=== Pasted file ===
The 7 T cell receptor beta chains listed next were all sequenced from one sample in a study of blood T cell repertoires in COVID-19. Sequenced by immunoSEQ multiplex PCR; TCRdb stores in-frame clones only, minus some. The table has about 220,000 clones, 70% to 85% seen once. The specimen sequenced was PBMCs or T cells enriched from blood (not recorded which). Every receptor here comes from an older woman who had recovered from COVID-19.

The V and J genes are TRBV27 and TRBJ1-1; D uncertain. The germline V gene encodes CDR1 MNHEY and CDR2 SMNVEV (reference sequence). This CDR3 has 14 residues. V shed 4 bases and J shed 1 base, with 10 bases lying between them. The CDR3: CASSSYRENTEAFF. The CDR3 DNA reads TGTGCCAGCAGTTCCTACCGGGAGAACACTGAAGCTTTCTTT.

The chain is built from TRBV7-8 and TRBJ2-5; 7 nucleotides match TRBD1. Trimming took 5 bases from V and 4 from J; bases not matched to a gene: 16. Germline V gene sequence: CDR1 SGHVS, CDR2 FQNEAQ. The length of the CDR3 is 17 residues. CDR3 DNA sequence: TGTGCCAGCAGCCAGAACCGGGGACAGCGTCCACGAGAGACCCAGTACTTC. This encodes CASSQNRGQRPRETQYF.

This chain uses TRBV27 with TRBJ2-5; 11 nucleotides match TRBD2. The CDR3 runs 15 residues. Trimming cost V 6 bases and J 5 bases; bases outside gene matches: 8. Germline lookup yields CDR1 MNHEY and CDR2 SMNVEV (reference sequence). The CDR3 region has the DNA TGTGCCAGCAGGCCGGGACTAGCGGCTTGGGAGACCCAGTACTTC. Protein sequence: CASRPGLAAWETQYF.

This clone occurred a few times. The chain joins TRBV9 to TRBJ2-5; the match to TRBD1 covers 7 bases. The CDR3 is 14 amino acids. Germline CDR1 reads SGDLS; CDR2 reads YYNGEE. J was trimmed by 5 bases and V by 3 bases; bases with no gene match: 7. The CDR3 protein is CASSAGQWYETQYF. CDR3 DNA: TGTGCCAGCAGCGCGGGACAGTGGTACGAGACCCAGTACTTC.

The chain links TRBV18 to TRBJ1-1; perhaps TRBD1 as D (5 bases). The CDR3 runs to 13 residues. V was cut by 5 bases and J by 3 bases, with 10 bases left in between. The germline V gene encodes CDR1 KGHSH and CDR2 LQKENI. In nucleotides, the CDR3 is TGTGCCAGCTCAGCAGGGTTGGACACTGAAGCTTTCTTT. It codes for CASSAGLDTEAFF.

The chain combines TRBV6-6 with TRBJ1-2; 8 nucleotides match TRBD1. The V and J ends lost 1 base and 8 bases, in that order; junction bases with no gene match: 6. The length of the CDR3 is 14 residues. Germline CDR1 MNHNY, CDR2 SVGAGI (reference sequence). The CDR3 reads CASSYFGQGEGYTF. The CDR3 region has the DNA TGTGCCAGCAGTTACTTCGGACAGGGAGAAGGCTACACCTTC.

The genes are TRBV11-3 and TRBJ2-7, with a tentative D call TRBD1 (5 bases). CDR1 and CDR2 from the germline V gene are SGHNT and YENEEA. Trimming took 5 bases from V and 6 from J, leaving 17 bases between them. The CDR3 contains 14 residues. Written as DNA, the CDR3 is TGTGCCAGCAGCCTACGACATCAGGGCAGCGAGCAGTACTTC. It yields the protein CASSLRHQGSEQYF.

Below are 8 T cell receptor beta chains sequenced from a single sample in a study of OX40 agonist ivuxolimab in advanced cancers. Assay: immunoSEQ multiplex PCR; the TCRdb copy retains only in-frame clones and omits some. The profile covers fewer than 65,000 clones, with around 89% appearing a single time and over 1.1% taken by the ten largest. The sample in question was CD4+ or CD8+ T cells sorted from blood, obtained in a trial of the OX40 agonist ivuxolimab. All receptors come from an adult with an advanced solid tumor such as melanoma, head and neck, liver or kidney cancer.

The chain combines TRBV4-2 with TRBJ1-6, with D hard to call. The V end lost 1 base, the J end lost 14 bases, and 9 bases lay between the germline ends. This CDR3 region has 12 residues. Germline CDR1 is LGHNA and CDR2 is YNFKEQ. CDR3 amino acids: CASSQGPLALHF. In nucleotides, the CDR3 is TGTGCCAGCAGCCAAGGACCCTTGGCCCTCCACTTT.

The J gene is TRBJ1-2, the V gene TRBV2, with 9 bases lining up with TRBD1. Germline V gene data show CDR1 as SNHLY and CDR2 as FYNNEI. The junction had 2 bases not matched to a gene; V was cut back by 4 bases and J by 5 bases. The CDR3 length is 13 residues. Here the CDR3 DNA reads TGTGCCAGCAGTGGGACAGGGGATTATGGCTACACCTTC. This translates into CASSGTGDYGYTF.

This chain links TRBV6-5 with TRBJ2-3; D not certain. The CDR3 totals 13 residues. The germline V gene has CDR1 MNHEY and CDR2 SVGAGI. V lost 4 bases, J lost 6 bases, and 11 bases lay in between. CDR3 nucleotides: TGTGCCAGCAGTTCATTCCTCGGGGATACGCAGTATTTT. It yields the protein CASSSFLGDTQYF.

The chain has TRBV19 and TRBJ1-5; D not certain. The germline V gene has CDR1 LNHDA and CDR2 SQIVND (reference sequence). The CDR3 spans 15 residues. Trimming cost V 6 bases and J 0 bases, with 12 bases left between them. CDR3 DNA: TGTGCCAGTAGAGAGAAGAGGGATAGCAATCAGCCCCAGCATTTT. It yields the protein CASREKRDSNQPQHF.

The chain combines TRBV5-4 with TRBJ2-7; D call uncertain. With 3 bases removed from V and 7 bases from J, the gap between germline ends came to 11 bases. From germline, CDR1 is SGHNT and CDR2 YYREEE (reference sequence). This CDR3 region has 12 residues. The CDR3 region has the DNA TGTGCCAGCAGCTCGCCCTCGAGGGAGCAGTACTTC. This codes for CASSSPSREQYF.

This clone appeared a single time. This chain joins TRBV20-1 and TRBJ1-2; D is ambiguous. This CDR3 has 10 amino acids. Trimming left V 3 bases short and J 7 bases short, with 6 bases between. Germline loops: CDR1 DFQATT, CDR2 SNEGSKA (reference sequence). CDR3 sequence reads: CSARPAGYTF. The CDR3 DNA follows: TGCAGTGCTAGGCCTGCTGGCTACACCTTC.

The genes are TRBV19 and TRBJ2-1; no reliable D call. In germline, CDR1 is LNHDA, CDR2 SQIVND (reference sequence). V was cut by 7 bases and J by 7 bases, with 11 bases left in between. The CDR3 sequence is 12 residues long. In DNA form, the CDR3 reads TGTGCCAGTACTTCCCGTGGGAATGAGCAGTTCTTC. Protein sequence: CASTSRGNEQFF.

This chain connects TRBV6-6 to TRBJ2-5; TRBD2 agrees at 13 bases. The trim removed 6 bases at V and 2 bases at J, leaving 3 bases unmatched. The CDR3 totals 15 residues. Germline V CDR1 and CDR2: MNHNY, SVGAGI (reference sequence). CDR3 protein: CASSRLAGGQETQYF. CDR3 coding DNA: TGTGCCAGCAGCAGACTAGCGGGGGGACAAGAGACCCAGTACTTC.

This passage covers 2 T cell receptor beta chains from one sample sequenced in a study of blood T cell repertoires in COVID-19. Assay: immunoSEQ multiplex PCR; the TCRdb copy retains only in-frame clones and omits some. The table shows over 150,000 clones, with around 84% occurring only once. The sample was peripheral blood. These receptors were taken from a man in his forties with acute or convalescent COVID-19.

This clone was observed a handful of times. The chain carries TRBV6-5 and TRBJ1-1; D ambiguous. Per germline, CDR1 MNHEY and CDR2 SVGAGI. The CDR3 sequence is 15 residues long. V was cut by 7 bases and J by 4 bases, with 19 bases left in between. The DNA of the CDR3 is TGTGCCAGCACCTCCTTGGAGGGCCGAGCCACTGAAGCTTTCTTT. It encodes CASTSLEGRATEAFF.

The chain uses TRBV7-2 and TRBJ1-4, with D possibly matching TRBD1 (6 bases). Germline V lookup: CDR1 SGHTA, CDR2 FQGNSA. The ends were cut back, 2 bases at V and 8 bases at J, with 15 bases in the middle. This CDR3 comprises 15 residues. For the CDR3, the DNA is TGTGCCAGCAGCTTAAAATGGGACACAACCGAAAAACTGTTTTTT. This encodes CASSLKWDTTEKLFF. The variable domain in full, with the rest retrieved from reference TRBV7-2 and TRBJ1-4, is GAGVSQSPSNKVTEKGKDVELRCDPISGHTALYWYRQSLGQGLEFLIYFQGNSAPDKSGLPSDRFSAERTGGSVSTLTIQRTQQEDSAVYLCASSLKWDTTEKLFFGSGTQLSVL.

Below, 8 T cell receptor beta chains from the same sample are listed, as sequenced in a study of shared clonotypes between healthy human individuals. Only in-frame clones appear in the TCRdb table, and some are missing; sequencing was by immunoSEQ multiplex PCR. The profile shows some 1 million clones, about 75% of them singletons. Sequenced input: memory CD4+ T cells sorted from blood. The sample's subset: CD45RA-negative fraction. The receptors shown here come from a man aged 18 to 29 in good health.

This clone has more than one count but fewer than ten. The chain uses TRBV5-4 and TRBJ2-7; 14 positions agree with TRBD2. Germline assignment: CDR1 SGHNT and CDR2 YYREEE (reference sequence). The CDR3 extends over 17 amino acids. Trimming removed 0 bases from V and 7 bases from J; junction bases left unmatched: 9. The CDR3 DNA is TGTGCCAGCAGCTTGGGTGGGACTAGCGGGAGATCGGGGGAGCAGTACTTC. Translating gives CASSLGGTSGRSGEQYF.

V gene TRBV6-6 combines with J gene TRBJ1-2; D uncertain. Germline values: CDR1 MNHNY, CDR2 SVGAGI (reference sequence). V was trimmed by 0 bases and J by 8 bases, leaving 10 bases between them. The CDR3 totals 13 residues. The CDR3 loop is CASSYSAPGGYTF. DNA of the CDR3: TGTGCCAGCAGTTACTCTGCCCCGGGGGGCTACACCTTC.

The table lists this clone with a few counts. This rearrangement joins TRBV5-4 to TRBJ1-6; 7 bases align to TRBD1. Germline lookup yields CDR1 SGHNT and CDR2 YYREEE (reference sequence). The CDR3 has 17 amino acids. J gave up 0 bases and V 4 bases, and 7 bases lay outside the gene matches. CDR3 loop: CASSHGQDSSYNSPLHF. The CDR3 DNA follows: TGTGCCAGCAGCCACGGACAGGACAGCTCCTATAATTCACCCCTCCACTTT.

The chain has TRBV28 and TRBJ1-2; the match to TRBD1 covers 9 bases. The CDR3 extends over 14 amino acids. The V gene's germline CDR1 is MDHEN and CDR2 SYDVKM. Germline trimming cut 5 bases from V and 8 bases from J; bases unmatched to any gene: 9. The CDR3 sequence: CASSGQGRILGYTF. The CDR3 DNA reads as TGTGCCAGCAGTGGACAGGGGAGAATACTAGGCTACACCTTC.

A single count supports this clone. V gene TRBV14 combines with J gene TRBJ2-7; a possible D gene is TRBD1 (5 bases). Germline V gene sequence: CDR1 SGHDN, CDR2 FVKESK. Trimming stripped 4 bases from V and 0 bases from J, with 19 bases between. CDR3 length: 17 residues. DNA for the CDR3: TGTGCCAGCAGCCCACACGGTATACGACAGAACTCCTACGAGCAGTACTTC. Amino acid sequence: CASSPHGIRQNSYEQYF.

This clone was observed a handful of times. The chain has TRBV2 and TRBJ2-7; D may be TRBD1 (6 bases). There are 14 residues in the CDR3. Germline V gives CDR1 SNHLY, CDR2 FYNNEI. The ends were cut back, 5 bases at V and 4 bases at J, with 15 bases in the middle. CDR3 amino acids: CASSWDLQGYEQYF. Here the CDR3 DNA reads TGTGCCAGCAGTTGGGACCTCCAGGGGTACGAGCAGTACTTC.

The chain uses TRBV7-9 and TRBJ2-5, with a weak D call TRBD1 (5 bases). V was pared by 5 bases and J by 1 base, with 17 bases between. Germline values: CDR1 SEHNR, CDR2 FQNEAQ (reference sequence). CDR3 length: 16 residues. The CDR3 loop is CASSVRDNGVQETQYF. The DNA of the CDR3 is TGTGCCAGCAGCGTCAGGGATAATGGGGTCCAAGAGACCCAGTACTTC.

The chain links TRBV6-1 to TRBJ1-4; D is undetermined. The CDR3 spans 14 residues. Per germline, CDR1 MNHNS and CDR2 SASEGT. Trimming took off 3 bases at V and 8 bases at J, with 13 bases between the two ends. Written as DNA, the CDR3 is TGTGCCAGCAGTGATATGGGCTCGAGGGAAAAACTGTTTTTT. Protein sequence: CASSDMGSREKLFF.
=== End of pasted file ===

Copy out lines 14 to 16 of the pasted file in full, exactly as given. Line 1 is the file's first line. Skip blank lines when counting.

The chain combines TRBV5-4 with TRBJ2-7; D call uncertain. With 3 bases removed from V and 7 bases from J, the gap between germline ends came to 11 bases. From germline, CDR1 is SGHNT and CDR2 YYREEE (reference sequence). This CDR3 region has 12 residues. The CDR3 region has the DNA TGTGCCAGCAGCTCGCCCTCGAGGGAGCAGTACTTC. This codes for CASSSPSREQYF.

This clone appeared a single time. This chain joins TRBV20-1 and TRBJ1-2; D is ambiguous. This CDR3 has 10 amino acids. Trimming left V 3 bases short and J 7 bases short, with 6 bases between. Germline loops: CDR1 DFQATT, CDR2 SNEGSKA (reference sequence). CDR3 sequence reads: CSARPAGYTF. The CDR3 DNA follows: TGCAGTGCTAGGCCTGCTGGCTACACCTTC.

The genes are TRBV19 and TRBJ2-1; no reliable D call. In germline, CDR1 is LNHDA, CDR2 SQIVND (reference sequence). V was cut by 7 bases and J by 7 bases, with 11 bases left in between. The CDR3 sequence is 12 residues long. In DNA form, the CDR3 reads TGTGCCAGTACTTCCCGTGGGAATGAGCAGTTCTTC. Protein sequence: CASTSRGNEQFF.